(HealthDay News) — Hotter temperatures bring people outdoors, but they also bring insects out of hiding, says NorthShore University. From mosquitoes to ticks, the summer months are a hotbed for bites from these insects. To protect against summer bugs, NorthShore recommends: Don’t apply perfumes, and avoid scented soaps. Stay away from stagnant water and wooded…  read on >

The heat is on. Across two-thirds of the United States, over 115 million Americans live where some level of heat alert is already in effect, and 290 million will see temperatures soar past 90 degrees at some point in the next week, USA Today reported Wednesday. As a dome of high pressure settles over much…  read on >

Financial rewards for quitting smoking do help smokers — including pregnant women — kick the habit and remain smoke-free, a new study confirms. “Rewards, such as money or vouchers, have been used to encourage smokers to quit, and to reward them if they stay stopped. Such schemes have been used in workplaces, in clinics and…  read on >

When it comes to blood pressure readings, the “top” number seems to grab all the attention. But a large, new study confirms that both numbers are, in fact, critical in determining the risk of heart attack and stroke. Blood pressure measurements are given as a “top” and “bottom” number. The first reflects systolic blood pressure,…  read on >

“Broken heart syndrome” may harm more than just the heart, new research suggests. While the extreme stress of losing a loved one has been linked to heart troubles in prior research, a new study found that one in six people with broken heart syndrome also had cancer. Even worse, they were less likely to survive…  read on >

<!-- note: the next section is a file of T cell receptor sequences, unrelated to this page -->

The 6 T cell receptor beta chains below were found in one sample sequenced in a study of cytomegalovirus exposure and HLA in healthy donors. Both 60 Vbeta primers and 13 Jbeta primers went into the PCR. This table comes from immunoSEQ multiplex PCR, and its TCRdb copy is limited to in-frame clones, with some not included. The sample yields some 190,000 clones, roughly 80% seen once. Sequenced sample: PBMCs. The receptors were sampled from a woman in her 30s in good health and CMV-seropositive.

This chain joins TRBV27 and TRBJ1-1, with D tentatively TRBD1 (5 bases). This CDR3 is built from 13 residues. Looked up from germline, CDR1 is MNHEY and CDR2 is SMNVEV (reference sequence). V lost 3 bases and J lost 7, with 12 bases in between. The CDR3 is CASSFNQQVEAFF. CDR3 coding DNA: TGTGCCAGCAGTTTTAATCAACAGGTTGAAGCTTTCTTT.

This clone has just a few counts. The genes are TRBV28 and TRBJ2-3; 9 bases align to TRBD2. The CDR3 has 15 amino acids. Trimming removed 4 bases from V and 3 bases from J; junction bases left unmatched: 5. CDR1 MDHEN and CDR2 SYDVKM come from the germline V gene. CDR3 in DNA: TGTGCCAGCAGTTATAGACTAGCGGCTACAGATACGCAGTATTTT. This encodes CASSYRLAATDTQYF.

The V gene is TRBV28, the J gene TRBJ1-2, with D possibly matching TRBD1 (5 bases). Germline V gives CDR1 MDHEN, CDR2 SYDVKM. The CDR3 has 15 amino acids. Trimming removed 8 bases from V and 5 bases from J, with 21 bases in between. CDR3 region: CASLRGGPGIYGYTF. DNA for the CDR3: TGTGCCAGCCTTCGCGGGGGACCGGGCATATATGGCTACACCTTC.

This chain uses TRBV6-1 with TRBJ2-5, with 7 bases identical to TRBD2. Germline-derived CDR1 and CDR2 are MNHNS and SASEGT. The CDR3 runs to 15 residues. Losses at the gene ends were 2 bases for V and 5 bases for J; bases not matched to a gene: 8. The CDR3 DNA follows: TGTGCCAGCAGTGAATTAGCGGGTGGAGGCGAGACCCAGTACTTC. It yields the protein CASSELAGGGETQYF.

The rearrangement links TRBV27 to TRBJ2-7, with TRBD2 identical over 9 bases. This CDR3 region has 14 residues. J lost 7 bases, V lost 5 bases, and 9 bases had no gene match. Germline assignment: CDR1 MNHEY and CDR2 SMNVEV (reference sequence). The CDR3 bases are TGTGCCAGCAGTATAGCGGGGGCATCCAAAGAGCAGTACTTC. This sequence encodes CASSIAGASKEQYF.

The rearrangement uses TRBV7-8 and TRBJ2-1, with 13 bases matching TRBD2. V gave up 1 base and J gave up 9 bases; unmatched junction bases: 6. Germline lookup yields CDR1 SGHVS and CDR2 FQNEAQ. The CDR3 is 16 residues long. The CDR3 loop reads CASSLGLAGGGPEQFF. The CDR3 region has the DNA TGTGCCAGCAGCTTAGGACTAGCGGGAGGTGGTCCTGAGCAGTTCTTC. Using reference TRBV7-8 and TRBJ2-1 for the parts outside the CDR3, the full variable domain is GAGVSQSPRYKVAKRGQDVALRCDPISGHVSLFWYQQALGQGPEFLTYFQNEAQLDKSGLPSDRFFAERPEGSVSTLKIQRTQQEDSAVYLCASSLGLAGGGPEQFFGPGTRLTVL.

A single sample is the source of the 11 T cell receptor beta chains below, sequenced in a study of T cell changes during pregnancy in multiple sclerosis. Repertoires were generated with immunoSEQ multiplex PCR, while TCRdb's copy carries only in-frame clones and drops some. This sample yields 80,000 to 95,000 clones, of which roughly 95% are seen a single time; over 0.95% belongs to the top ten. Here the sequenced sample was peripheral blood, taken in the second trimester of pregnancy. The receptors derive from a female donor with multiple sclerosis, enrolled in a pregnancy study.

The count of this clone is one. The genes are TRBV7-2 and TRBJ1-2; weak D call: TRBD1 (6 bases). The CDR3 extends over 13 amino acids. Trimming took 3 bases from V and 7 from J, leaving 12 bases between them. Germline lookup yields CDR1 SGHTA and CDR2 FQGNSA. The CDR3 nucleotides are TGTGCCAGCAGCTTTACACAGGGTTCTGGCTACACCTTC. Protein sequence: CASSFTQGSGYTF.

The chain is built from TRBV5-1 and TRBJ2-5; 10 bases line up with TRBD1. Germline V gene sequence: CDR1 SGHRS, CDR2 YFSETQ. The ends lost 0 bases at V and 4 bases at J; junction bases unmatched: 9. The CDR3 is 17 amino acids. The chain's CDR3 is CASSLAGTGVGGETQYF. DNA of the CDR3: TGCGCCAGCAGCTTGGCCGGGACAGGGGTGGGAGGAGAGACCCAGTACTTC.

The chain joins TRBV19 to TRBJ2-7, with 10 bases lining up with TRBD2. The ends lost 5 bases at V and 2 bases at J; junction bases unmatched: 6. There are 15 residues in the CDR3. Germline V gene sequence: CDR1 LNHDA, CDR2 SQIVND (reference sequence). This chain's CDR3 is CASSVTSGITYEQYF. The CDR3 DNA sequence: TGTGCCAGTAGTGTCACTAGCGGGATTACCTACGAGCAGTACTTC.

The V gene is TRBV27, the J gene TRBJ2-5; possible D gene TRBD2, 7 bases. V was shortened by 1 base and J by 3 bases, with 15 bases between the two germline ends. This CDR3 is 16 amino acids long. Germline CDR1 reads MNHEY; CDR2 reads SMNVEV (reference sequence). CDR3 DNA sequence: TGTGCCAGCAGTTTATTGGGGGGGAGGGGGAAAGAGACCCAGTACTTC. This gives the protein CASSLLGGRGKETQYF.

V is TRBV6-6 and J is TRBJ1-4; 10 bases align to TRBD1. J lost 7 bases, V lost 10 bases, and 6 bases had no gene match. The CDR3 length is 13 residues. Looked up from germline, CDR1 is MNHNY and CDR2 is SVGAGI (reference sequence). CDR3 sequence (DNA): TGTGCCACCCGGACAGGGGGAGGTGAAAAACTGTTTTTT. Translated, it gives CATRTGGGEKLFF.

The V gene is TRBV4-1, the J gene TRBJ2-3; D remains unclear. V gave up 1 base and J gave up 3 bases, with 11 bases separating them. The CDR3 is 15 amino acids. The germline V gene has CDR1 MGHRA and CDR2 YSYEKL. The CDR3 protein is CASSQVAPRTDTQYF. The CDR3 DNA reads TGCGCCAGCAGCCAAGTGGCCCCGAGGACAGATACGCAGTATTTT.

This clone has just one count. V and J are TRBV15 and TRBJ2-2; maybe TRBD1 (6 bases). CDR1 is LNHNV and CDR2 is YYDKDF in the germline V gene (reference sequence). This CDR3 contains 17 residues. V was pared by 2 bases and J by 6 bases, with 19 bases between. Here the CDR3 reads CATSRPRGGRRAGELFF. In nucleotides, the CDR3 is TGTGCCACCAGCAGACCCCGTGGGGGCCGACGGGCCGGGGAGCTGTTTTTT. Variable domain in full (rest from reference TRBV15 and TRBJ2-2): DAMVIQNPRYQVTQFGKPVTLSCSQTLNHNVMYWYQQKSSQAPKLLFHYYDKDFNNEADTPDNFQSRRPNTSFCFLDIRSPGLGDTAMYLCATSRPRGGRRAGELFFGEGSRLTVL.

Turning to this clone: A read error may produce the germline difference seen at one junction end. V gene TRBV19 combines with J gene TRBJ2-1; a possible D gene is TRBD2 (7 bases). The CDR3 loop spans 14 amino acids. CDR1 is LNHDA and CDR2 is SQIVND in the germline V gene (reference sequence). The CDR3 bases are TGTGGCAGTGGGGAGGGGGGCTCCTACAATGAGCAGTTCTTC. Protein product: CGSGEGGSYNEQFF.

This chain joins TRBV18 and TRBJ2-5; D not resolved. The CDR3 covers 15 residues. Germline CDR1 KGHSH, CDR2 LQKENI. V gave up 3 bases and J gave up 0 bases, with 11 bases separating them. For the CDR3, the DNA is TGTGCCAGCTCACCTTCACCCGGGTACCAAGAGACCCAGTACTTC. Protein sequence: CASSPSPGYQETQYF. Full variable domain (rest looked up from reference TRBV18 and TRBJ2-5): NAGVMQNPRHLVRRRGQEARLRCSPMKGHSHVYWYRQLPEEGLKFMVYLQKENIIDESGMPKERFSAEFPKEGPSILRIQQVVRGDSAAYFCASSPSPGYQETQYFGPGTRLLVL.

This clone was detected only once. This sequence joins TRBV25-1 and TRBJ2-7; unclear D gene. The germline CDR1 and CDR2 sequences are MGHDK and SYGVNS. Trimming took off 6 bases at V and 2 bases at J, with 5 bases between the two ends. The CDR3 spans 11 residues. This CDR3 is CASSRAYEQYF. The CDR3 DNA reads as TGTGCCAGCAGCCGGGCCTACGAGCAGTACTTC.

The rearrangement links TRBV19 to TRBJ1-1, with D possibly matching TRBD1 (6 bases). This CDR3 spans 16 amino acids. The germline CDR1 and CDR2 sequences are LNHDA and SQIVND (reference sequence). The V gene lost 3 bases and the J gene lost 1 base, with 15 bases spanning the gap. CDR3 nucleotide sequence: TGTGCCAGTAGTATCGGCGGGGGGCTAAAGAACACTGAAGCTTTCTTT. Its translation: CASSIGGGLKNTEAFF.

Even if you are at high risk for Alzheimer’s disease, a little more exercise may buy you time, new research suggests. Folks with elevated levels of a brain protein called beta amyloid tend to be more likely to develop Alzheimer’s disease and experience rapid brain decline later in life, previous research has found. But apparently…  read on >

They’re gaining in popularity among women, and a new study finds menstrual cups to be just as safe and as effective as disposable pads or tampons. British researchers looked at data on the cost-saving devices, gleaned from 43 studies involving more than 3,300 women and girls worldwide. Reporting July 17 in The Lancet Public Health,…  read on >

The rotator cuff refers to a group of four distinct muscles and tendons that connect to each shoulder and stabilize the humerus, the upper arm bone. These muscles are engaged when you move your shoulder, and work together to give you the needed range of motion to toss a ball or reach for an object…  read on >

(HealthDay News) — Stress is a normal physical and emotional reaction to changes in life. However, long-term stress can contribute to digestive issues, headaches, sleep disorders and other health problems. Relaxation techniques can help release tension and counteract stress, says the U.S. National Center for Complementary and Integrative Health (NCCIH). These techniques incorporate breathing and…  read on >

— (HealthDay News) Even with long-term treatment, HIV can still be found in the cerebrospinal fluid of some people with the AIDS-causing virus, a new study reports. And these patients are at increased risk of having thinking problems, the researchers say. “It is difficult to target infections that lurk in the brain, and HIV is…  read on >